This film used to give me a massive headache, the forced comic bounciness of Ronald Stein-wannabe score, the unnerving sight of three of my favorite stars decaying into elderly humans; And I found Price's character awful, especially in his abusive relationship to his hot buxom terrible singer wife (Joyce Jameson). Luckily the Blu-ray makes every image gorgeous, the deep red throb and creep darker than that Stygian shore, so now Price's evil funeral director seems to have more of a right to be luxuriating in his own evil, and Lorre looks like he's been partying too hard, but his drunken leering affection for the buxom Jameson is touching, and Price is, after all, killing to support them, even if he regularly tries to poison his father-in-law (Boris Karloff). Sure it's not The Raven, or even Spider Baby, but it's better than The Trouble with Harry or Arsenic and Old Lace. But Price and Lorre make a great team, somewhere between Burke and Hare and Abbot and Costello, and better than both put together, even if Les Baxter's score can still give me a pain in the Gulliver.

1959 - Dir William Castle
A perennial public domain favorite, the HD here creates a dark rich sense of inner space, which Castle's spare sets don't necessarily require or benefit from. It almost works better on a blurry VHS so you could imagine there was more than was meeting the eye. That said, it's the perfect Halloween party all-ages show and Price is on full throttle, carrying the whole show as far as ghoulishness, and the deep shadows now go wayy back. All that's missing is the skeleton on the string!

1963 - Dir Ubaldo B. Ragona
The widescreen photography is gorgeous, the script intelligent and faithful to Richard Matheson's novel; and it's interesting seeing the connection (admitted by Romero) to the first NIGHT OF THE LIVING DEAD, with the hands coming through the boarded windows, the underground verite surrealism of shambling black and white bodies in the glare of headlights, though Romero wisely got rid of their monotone echo-drenched drunken slur, "Vargas, come out, Vargas..." (one guy even looks like the mangy Italian cousin of the very first zombie we see in NOTLD- the one who palms Barbara's car backwards down the hill.) But personally, I find a lot of this dispiriting, much of it is just pantomime to a Price voiceover; it's just isn't the same as seeing his lips move along with his voice; Price seems to feel it, too. The weight of the world seems on him, and while he never loses our sympathy, the flashback-heavy structure seems alternately rushed and tedious. The Blu-ray quality is outstanding though, and you can see some of the same retro-futuristic architecture that was alienating Monica Vitti in Antonioni movies around the same time. Imagine what a pairing that would be!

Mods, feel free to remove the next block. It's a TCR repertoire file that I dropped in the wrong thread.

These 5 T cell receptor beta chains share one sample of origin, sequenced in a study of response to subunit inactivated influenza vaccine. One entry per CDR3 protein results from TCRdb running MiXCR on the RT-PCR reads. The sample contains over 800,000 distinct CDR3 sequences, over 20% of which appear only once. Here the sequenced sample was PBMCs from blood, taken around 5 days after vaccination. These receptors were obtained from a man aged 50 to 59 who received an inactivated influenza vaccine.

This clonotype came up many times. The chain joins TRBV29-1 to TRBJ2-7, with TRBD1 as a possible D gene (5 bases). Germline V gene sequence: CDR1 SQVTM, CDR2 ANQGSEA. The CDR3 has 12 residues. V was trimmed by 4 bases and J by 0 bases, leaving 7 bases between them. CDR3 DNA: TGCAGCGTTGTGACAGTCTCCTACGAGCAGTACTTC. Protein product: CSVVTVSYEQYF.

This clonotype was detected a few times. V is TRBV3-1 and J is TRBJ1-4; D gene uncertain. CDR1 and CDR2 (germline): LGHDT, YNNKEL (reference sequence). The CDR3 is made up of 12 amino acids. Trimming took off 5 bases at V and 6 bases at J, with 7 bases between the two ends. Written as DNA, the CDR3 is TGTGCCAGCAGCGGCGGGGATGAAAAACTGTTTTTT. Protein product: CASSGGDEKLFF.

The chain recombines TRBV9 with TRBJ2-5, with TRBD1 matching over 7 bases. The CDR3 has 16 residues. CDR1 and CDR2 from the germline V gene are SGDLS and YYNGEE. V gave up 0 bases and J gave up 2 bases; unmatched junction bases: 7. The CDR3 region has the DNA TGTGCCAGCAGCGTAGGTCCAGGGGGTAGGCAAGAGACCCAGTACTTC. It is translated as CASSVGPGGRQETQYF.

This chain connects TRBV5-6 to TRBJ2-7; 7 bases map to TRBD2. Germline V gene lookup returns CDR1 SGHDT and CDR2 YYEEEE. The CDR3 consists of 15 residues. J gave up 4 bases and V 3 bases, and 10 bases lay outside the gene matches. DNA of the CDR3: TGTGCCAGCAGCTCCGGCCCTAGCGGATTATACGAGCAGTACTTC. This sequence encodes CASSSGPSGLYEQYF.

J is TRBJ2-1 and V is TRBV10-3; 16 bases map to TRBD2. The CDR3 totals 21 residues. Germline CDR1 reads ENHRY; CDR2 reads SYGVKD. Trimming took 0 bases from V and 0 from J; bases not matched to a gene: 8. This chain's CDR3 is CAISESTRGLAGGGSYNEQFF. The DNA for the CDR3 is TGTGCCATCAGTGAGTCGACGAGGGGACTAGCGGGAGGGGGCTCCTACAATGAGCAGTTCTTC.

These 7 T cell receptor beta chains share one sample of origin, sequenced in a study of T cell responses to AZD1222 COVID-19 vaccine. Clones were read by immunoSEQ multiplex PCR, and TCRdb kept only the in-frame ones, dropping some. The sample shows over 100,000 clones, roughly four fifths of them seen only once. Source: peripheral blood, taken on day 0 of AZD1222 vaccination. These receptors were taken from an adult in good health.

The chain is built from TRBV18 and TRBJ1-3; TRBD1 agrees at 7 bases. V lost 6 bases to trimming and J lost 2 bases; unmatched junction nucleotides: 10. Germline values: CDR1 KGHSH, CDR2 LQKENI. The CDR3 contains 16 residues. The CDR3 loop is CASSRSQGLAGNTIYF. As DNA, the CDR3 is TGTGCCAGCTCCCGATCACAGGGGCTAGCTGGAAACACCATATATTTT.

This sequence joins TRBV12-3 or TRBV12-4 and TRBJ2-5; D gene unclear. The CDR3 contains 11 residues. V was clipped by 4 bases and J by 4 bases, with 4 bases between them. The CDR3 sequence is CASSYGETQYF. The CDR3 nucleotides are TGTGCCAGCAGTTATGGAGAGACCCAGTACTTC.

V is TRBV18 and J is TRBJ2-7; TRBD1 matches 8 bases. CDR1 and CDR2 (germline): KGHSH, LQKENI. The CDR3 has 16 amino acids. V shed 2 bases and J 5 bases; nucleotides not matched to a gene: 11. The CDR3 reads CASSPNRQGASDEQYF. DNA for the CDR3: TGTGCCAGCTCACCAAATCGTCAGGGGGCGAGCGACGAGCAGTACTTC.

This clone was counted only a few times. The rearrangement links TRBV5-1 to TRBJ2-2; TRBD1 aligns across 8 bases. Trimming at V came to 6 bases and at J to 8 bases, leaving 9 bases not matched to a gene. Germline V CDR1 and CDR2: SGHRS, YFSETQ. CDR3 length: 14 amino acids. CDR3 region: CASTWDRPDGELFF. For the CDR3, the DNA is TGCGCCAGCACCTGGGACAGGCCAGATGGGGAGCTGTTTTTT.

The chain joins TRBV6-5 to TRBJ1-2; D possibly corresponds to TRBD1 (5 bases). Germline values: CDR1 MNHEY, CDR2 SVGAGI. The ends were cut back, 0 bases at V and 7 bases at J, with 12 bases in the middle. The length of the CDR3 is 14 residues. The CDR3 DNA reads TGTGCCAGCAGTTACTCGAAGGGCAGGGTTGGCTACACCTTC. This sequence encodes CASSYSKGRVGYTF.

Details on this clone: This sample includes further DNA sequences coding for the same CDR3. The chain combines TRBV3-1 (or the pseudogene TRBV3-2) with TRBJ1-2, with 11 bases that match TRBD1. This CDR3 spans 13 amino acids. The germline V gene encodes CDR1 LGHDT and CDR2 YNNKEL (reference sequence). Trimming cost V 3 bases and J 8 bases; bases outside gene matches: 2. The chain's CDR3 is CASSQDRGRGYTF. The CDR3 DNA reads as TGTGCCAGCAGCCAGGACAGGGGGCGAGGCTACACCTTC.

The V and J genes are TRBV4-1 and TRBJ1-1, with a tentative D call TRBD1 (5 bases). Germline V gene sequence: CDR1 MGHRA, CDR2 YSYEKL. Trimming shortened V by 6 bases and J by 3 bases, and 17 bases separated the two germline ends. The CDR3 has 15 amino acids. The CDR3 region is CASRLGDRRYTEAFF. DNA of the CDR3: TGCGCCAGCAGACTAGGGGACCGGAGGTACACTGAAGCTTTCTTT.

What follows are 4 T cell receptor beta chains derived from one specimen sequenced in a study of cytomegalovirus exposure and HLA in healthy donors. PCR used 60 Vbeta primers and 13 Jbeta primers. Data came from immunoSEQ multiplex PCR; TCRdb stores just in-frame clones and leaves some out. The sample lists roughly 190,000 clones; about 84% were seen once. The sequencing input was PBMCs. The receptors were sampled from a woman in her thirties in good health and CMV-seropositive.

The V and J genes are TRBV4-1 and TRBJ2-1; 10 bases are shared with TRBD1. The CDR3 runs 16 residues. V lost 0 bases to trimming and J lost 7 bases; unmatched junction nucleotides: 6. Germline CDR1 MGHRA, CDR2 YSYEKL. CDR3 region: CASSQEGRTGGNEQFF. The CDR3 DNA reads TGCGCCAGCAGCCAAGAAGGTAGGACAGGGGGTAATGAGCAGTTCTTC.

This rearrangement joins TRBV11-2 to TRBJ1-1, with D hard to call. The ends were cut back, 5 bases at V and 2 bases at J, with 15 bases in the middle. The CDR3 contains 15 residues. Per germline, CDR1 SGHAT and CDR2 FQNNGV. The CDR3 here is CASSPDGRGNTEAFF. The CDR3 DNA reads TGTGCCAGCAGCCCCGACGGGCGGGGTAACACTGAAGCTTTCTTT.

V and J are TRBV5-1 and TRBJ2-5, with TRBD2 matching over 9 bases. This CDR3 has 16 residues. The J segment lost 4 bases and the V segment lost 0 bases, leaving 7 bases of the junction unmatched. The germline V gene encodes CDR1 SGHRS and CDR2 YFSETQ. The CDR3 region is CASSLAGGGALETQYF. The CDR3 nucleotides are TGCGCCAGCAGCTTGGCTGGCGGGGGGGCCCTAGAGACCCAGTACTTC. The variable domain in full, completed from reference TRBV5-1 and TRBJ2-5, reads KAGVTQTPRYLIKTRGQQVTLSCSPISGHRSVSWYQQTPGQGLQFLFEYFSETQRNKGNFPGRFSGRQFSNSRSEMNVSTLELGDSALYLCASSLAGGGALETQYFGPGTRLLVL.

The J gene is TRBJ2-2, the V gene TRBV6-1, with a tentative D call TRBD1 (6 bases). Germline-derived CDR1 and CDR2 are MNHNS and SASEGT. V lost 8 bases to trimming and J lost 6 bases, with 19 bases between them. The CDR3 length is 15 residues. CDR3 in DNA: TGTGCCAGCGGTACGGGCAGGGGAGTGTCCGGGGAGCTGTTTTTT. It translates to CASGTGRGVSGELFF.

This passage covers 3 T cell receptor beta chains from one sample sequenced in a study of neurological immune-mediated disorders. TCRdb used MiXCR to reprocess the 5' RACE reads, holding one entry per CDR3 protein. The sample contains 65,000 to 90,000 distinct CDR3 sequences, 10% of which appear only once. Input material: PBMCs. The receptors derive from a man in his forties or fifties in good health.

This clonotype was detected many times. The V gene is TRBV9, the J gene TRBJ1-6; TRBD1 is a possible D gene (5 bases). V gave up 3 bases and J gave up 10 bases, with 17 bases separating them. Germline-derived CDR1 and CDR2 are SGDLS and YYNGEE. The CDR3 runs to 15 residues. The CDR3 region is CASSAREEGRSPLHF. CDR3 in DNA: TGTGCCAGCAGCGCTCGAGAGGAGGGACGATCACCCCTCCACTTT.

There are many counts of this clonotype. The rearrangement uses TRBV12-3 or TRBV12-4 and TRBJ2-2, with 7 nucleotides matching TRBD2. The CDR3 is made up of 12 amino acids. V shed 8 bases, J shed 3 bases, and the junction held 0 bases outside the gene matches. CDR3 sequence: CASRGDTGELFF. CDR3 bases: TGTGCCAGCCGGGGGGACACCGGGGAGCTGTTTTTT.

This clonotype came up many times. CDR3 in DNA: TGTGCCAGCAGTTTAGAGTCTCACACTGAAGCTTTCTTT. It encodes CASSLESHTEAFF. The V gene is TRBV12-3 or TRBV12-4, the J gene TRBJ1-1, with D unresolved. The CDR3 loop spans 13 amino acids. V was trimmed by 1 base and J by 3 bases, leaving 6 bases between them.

1972 - Dir Robert Quarry
Like some weird gay horror burlesque, the Blu-ray quality of this titles is perhaps the most stunning of the lot, with eerie array of purple and pink a-glowing in a 3-D depth of space. The problem is that this that this lovely clarity reveals a very cheap clapboard TV-show-style sets that were made with the not unreasonable assumption most people would be seeing this on TV or at a drive-in or at any rate nowhere near as pristine clearly and in perfect anamorphic beauty as this. We were never meant to see so much grain and flaking on Price's whiteface make-up and powdery Beatle wig; he seems like some sad gay diva wafting through a later Fellini movie. I don't mind the near total absence of exteriors or connecting or establishing shots, but this is almost like a play --even when the whole shebang allegedly moves onto a yacht or then onto the deserts of Egypt, there's never any doubt they're on sets, which I love, usually, and I like the giant stone feet, but with the Blu-ray clarity you can practically see the stress creases on the sky backdrop. That said, composition and blocking are sublime, like Kubrick on too many poppers at a gay ball in 60s London. It would be great with the sound off at a party, or projected behind my old acid rock band if we played Abba covers and had a bubble machine. As a narrative, though, it's infuriating. Phibes and his Vulnavia's self-congratulatory champagne toasting and dancing seems the height of self-aware camp, which, like so many lesser British horror movies, means it's not buying its own fantastical premise. And don't believe Peter Cushing has anything more than the teensiest cameo as a yacht captain, as if he's there just so they could add his name to the marquee.

One thing I never understood about the Dr. Phibes films is why they waste Price's beautiful voice with pre-recorded monologues that seem like something Criswell would read for an Ed Wood movie, a cheap way to patch up loose ends and never have to sync sound, so Vulnavia (Vali Kemp) and Price can just waft around the sets in mock solemnity, pantomiming to his pre-recorded monologue like he's interpretive dancing at a beatnik poetry reading.

1959 - Dir Edward Bernds